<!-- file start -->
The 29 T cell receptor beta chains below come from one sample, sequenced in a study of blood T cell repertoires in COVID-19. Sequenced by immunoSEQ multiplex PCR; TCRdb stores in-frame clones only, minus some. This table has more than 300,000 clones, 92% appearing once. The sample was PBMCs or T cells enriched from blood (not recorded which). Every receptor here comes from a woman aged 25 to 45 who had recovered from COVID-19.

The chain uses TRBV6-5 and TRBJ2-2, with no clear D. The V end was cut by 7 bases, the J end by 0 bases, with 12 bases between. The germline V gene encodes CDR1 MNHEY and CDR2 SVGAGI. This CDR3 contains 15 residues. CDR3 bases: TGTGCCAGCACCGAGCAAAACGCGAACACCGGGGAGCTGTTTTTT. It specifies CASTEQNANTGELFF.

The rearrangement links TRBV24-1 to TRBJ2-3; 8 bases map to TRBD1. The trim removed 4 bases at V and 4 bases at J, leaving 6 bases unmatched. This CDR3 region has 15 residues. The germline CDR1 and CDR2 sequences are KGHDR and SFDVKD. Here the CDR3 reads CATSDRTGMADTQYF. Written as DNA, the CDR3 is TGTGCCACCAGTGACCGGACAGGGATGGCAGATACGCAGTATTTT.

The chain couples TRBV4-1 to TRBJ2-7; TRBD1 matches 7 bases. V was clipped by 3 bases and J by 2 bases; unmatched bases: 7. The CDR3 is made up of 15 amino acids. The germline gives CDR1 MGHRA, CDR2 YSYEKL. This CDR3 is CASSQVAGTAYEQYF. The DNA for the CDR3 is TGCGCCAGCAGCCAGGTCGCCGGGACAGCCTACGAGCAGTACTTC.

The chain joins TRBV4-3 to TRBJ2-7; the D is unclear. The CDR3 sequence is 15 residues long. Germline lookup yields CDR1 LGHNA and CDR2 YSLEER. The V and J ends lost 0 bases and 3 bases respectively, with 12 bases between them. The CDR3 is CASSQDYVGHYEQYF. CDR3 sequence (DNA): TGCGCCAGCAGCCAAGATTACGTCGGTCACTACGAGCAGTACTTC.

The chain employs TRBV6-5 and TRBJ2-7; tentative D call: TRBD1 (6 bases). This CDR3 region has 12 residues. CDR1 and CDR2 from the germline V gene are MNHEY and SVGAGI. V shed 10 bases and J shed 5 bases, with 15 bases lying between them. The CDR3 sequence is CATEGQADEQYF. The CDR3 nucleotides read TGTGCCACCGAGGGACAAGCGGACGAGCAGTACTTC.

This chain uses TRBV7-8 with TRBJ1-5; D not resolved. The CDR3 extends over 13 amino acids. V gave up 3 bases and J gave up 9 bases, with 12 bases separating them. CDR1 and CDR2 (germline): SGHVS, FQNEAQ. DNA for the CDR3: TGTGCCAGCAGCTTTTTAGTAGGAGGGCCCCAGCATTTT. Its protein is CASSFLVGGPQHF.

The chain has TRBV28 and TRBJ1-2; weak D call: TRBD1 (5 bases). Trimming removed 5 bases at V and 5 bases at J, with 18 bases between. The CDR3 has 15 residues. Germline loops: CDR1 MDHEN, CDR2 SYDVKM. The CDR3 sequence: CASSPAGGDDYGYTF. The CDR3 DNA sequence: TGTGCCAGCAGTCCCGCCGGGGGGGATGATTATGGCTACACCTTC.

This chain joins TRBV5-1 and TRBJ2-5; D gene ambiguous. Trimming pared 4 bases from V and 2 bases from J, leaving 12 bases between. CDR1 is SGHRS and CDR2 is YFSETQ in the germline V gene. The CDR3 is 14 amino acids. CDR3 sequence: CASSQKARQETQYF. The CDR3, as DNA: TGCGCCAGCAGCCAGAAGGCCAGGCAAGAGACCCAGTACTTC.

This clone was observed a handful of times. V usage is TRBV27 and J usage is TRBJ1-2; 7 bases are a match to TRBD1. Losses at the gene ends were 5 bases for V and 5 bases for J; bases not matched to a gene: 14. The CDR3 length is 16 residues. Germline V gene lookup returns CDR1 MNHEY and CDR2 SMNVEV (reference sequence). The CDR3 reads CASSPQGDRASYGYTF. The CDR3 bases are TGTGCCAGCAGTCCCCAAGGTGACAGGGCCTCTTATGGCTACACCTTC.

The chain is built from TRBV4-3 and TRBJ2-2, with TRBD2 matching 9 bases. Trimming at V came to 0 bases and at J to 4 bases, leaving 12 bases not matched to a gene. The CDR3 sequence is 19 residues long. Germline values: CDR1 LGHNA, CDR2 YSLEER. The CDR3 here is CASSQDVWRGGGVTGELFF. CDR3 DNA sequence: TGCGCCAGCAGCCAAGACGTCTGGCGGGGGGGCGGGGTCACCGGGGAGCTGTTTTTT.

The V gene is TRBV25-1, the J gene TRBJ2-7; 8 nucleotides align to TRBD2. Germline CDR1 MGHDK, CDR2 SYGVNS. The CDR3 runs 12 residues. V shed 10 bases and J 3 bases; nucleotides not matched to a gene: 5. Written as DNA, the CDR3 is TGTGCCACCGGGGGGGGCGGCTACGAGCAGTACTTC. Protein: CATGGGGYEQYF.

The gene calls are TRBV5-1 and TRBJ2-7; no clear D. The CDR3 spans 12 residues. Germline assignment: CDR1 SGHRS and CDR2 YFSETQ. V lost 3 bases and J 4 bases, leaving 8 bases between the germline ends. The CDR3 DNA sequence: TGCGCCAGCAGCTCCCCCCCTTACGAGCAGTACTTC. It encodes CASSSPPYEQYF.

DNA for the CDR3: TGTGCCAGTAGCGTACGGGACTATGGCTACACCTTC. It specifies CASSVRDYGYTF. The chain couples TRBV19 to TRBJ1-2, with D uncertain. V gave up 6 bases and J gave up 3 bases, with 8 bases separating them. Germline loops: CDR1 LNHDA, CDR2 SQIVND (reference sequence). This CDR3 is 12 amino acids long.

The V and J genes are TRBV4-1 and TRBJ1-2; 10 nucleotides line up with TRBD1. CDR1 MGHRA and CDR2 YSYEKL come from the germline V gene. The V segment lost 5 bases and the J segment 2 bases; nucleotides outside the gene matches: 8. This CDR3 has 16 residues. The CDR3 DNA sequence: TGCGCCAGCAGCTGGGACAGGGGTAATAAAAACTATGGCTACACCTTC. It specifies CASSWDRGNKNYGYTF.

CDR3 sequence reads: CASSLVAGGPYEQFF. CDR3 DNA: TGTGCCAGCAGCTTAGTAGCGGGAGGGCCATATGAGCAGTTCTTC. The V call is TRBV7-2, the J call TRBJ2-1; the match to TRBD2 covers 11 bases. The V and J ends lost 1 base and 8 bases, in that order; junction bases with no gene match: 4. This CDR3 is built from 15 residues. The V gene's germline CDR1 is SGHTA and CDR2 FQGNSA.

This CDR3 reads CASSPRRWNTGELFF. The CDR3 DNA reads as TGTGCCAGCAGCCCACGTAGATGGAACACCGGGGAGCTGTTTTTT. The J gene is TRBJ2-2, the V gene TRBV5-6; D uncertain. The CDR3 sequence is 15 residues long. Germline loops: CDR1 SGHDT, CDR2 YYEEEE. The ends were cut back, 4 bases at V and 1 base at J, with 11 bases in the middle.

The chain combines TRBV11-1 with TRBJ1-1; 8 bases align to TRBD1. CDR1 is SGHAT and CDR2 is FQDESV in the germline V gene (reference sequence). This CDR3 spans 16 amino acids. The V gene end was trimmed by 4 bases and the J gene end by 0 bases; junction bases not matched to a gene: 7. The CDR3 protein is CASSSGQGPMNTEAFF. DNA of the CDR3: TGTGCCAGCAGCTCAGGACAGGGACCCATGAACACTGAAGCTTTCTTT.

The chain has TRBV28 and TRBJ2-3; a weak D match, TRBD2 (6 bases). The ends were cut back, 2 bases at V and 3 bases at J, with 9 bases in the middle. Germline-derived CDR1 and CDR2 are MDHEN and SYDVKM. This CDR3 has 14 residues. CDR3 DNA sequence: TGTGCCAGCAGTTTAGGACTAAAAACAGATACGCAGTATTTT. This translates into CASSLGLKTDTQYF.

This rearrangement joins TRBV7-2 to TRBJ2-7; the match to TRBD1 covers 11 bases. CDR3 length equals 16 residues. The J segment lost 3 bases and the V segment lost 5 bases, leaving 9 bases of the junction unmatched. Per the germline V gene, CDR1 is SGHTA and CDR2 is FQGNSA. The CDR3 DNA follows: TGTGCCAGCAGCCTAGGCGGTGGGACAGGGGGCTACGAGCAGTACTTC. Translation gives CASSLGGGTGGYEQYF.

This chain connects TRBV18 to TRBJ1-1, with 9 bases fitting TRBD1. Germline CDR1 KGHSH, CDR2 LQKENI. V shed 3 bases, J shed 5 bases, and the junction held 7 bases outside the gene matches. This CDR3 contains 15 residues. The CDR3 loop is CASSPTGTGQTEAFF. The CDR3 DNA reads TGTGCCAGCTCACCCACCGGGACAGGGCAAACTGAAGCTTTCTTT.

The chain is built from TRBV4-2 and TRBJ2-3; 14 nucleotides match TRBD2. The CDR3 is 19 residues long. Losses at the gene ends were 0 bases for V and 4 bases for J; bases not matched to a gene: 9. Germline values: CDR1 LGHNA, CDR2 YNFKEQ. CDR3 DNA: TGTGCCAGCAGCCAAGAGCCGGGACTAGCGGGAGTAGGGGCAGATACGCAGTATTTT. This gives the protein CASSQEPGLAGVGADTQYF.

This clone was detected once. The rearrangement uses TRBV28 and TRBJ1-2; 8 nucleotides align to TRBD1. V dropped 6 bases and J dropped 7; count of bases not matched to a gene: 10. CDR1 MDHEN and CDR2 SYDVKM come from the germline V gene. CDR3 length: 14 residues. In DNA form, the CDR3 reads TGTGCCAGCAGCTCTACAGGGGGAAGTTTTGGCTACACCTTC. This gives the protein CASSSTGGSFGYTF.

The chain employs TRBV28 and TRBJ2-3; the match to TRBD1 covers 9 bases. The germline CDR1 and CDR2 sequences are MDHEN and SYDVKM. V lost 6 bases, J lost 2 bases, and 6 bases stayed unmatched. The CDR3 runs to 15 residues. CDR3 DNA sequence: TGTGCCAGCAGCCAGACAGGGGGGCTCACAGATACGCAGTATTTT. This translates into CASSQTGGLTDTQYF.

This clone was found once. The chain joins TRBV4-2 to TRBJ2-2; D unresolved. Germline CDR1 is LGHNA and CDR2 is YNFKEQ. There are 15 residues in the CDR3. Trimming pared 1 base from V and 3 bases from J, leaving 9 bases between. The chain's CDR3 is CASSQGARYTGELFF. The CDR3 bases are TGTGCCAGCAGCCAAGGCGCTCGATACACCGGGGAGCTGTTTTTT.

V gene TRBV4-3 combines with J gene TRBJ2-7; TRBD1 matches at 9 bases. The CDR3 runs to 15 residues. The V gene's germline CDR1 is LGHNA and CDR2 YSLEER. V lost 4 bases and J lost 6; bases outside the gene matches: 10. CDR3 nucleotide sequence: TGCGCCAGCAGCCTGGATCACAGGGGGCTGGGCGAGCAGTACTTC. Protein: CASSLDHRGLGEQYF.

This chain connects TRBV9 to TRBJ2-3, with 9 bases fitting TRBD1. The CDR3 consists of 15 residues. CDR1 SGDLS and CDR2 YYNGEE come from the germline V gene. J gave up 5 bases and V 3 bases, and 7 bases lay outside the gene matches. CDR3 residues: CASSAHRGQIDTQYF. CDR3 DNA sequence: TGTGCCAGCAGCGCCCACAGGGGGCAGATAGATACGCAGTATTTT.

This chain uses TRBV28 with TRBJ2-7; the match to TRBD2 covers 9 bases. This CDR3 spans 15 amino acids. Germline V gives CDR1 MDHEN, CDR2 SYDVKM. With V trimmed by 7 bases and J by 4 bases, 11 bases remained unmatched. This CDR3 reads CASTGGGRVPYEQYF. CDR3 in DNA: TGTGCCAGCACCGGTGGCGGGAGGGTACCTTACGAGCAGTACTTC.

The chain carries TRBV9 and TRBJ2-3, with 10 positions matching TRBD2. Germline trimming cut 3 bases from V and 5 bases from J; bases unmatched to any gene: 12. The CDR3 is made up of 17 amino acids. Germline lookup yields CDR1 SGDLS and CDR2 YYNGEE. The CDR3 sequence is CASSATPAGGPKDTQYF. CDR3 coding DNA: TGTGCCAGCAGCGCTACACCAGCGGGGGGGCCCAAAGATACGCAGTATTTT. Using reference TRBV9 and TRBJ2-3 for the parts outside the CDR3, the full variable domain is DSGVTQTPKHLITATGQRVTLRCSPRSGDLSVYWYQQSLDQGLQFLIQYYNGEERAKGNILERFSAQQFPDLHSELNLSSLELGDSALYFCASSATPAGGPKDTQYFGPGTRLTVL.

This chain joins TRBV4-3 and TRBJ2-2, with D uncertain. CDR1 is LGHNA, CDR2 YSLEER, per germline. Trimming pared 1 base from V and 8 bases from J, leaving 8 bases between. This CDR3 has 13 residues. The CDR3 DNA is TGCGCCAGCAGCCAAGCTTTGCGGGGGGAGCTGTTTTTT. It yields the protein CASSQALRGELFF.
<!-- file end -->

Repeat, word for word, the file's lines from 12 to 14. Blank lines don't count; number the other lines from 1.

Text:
The V gene is TRBV25-1, the J gene TRBJ2-7; 8 nucleotides align to TRBD2. Germline CDR1 MGHDK, CDR2 SYGVNS. The CDR3 runs 12 residues. V shed 10 bases and J 3 bases; nucleotides not matched to a gene: 5. Written as DNA, the CDR3 is TGTGCCACCGGGGGGGGCGGCTACGAGCAGTACTTC. Protein: CATGGGGYEQYF.

The gene calls are TRBV5-1 and TRBJ2-7; no clear D. The CDR3 spans 12 residues. Germline assignment: CDR1 SGHRS and CDR2 YFSETQ. V lost 3 bases and J 4 bases, leaving 8 bases between the germline ends. The CDR3 DNA sequence: TGCGCCAGCAGCTCCCCCCCTTACGAGCAGTACTTC. It encodes CASSSPPYEQYF.

DNA for the CDR3: TGTGCCAGTAGCGTACGGGACTATGGCTACACCTTC. It specifies CASSVRDYGYTF. The chain couples TRBV19 to TRBJ1-2, with D uncertain. V gave up 6 bases and J gave up 3 bases, with 8 bases separating them. Germline loops: CDR1 LNHDA, CDR2 SQIVND (reference sequence). This CDR3 is 12 amino acids long.